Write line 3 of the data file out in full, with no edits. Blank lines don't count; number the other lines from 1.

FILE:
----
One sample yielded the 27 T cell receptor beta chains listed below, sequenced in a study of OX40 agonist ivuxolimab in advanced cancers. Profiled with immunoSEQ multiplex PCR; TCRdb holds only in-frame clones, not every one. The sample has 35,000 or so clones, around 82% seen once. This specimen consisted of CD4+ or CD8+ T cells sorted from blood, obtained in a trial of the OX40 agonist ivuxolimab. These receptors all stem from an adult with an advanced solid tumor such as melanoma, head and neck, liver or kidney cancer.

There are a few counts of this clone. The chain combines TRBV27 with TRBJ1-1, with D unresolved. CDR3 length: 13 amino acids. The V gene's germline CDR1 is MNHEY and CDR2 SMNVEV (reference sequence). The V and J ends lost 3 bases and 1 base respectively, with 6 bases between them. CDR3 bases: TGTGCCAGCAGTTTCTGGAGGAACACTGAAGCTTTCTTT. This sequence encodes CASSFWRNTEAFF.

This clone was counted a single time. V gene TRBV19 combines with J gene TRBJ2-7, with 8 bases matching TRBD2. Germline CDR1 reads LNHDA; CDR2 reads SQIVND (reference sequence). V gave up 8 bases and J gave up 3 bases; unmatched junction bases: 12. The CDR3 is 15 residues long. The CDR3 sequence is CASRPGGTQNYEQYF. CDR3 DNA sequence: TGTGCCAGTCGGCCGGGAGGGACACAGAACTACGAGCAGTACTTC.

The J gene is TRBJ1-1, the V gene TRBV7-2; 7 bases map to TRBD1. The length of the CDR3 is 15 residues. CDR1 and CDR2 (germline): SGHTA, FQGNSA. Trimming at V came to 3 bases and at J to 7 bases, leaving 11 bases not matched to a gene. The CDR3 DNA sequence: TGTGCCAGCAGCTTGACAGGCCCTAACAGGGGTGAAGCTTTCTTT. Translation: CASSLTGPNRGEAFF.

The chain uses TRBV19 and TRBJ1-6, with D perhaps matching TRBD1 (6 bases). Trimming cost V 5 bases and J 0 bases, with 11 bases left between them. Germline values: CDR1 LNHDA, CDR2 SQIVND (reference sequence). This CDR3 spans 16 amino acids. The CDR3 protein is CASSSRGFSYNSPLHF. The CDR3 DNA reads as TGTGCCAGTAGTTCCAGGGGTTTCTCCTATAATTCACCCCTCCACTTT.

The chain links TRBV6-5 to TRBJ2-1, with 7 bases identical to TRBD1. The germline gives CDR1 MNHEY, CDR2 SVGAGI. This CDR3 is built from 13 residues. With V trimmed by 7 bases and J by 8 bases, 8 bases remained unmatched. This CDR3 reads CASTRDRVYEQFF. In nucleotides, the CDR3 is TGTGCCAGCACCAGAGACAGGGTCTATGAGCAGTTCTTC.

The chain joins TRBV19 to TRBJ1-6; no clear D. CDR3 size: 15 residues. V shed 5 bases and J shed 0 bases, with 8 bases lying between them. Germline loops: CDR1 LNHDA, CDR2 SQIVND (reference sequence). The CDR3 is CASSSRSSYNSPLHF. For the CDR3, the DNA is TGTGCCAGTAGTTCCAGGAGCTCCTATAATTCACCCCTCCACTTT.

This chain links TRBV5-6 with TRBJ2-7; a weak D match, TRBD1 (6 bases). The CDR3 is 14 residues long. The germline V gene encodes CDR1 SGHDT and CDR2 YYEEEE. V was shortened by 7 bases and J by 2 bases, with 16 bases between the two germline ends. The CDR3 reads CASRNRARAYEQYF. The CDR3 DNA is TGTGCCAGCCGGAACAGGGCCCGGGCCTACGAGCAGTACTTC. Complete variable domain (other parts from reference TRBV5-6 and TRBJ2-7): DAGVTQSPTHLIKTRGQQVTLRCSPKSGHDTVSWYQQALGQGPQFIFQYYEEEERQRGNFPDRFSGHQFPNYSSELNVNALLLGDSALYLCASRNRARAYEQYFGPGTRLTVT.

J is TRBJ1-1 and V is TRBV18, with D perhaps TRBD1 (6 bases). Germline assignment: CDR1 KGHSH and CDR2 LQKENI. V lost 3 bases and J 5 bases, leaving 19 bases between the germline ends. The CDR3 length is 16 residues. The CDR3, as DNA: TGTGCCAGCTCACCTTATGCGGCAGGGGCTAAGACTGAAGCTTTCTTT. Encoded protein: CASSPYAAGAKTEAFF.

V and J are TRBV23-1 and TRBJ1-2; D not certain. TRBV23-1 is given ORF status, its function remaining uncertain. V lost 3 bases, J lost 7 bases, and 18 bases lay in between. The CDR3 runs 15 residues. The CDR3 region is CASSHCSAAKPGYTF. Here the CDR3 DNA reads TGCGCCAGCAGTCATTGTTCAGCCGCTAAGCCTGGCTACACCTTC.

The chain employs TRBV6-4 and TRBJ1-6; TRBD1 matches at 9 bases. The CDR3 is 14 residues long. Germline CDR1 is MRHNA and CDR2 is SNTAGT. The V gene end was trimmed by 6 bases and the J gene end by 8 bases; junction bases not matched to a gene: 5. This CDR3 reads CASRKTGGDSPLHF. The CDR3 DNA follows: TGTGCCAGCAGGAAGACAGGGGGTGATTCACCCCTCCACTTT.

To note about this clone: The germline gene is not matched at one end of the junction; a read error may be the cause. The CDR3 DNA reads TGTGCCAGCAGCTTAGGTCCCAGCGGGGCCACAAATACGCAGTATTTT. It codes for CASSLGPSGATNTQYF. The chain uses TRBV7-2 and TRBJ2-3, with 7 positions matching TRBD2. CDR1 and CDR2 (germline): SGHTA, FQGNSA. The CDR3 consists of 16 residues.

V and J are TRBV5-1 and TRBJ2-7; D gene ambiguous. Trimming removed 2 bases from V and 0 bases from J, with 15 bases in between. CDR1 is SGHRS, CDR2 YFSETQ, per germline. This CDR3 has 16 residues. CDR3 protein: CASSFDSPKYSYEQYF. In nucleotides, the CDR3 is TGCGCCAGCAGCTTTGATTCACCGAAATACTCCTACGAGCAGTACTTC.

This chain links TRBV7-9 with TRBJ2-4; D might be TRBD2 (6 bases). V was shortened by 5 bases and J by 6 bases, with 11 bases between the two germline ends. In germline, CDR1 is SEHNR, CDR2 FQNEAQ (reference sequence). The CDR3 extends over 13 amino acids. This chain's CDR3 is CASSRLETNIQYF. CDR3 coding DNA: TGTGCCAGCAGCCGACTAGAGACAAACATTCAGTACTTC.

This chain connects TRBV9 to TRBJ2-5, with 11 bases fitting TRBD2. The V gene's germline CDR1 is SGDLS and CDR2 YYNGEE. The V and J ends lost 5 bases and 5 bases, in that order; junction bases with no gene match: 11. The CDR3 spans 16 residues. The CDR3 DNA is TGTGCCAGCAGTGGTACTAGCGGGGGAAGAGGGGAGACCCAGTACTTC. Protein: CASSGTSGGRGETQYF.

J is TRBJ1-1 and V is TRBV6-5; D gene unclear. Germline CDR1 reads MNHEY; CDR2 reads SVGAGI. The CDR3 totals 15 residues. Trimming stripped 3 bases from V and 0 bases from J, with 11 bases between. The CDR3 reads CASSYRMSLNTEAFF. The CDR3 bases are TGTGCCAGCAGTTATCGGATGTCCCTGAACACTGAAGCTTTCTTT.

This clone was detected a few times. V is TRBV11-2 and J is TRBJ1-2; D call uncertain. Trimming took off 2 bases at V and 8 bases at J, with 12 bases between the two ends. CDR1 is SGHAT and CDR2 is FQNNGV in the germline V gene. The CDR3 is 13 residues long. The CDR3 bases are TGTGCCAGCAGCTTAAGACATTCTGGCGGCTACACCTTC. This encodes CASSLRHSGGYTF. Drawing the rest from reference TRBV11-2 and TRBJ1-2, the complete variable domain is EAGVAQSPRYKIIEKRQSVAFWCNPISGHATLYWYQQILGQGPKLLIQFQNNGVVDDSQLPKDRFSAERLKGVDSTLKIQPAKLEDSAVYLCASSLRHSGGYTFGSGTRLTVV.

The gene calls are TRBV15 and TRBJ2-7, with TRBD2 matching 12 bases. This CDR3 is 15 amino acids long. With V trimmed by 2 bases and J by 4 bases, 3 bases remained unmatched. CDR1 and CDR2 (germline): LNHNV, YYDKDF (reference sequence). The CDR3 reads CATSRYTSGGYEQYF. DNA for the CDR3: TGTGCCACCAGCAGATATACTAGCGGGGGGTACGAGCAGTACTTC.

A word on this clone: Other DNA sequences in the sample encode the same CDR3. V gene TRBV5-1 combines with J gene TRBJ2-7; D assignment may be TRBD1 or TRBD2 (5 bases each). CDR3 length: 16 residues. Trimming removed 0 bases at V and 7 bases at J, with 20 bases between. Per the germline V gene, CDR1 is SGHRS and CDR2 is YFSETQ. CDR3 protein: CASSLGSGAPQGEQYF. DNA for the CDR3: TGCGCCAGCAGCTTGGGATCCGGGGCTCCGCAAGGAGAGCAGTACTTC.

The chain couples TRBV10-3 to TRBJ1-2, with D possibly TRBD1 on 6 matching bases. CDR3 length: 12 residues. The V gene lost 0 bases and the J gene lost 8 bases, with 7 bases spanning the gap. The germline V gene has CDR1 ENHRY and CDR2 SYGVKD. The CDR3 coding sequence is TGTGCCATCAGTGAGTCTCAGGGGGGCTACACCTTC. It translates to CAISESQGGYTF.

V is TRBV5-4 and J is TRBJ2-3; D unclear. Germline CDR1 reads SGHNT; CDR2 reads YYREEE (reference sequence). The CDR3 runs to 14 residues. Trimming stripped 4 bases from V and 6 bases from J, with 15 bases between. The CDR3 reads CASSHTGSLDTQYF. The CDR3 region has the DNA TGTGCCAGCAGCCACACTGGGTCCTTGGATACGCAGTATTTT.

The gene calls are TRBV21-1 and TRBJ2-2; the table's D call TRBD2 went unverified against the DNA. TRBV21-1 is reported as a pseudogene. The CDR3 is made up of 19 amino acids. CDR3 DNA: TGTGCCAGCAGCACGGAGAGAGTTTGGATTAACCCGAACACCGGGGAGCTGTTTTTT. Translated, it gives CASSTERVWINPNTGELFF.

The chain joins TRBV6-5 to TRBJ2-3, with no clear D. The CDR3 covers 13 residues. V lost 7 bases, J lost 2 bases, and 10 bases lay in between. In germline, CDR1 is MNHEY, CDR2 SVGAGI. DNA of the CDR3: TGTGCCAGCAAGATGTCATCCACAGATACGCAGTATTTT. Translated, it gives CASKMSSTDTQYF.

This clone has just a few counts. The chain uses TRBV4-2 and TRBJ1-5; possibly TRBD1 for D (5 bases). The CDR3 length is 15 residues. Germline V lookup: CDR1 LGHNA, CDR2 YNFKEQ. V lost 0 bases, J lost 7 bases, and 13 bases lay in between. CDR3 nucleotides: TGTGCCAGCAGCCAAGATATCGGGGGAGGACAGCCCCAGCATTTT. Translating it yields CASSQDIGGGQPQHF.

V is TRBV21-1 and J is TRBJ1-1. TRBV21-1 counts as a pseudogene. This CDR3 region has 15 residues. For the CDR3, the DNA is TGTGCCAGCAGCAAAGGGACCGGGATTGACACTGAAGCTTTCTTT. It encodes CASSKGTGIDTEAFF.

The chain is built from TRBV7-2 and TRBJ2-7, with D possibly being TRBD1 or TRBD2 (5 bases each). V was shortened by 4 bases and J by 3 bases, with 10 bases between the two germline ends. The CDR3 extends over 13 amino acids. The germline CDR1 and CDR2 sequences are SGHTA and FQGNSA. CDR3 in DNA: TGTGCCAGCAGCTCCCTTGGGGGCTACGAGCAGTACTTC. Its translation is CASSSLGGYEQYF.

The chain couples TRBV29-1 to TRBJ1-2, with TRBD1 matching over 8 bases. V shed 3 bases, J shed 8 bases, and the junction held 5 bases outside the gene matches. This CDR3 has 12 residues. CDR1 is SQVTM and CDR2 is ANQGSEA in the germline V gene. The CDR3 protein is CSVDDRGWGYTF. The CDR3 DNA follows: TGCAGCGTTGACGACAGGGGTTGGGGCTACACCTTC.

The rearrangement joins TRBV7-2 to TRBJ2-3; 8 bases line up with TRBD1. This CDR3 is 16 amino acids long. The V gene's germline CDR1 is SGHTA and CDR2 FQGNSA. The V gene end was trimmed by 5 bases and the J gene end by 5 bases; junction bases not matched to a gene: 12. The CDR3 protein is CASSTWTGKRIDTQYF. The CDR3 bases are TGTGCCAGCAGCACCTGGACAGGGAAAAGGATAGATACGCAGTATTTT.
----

This clone was counted a single time. V gene TRBV19 combines with J gene TRBJ2-7, with 8 bases matching TRBD2. Germline CDR1 reads LNHDA; CDR2 reads SQIVND (reference sequence). V gave up 8 bases and J gave up 3 bases; unmatched junction bases: 12. The CDR3 is 15 residues long. The CDR3 sequence is CASRPGGTQNYEQYF. CDR3 DNA sequence: TGTGCCAGTCGGCCGGGAGGGACACAGAACTACGAGCAGTACTTC.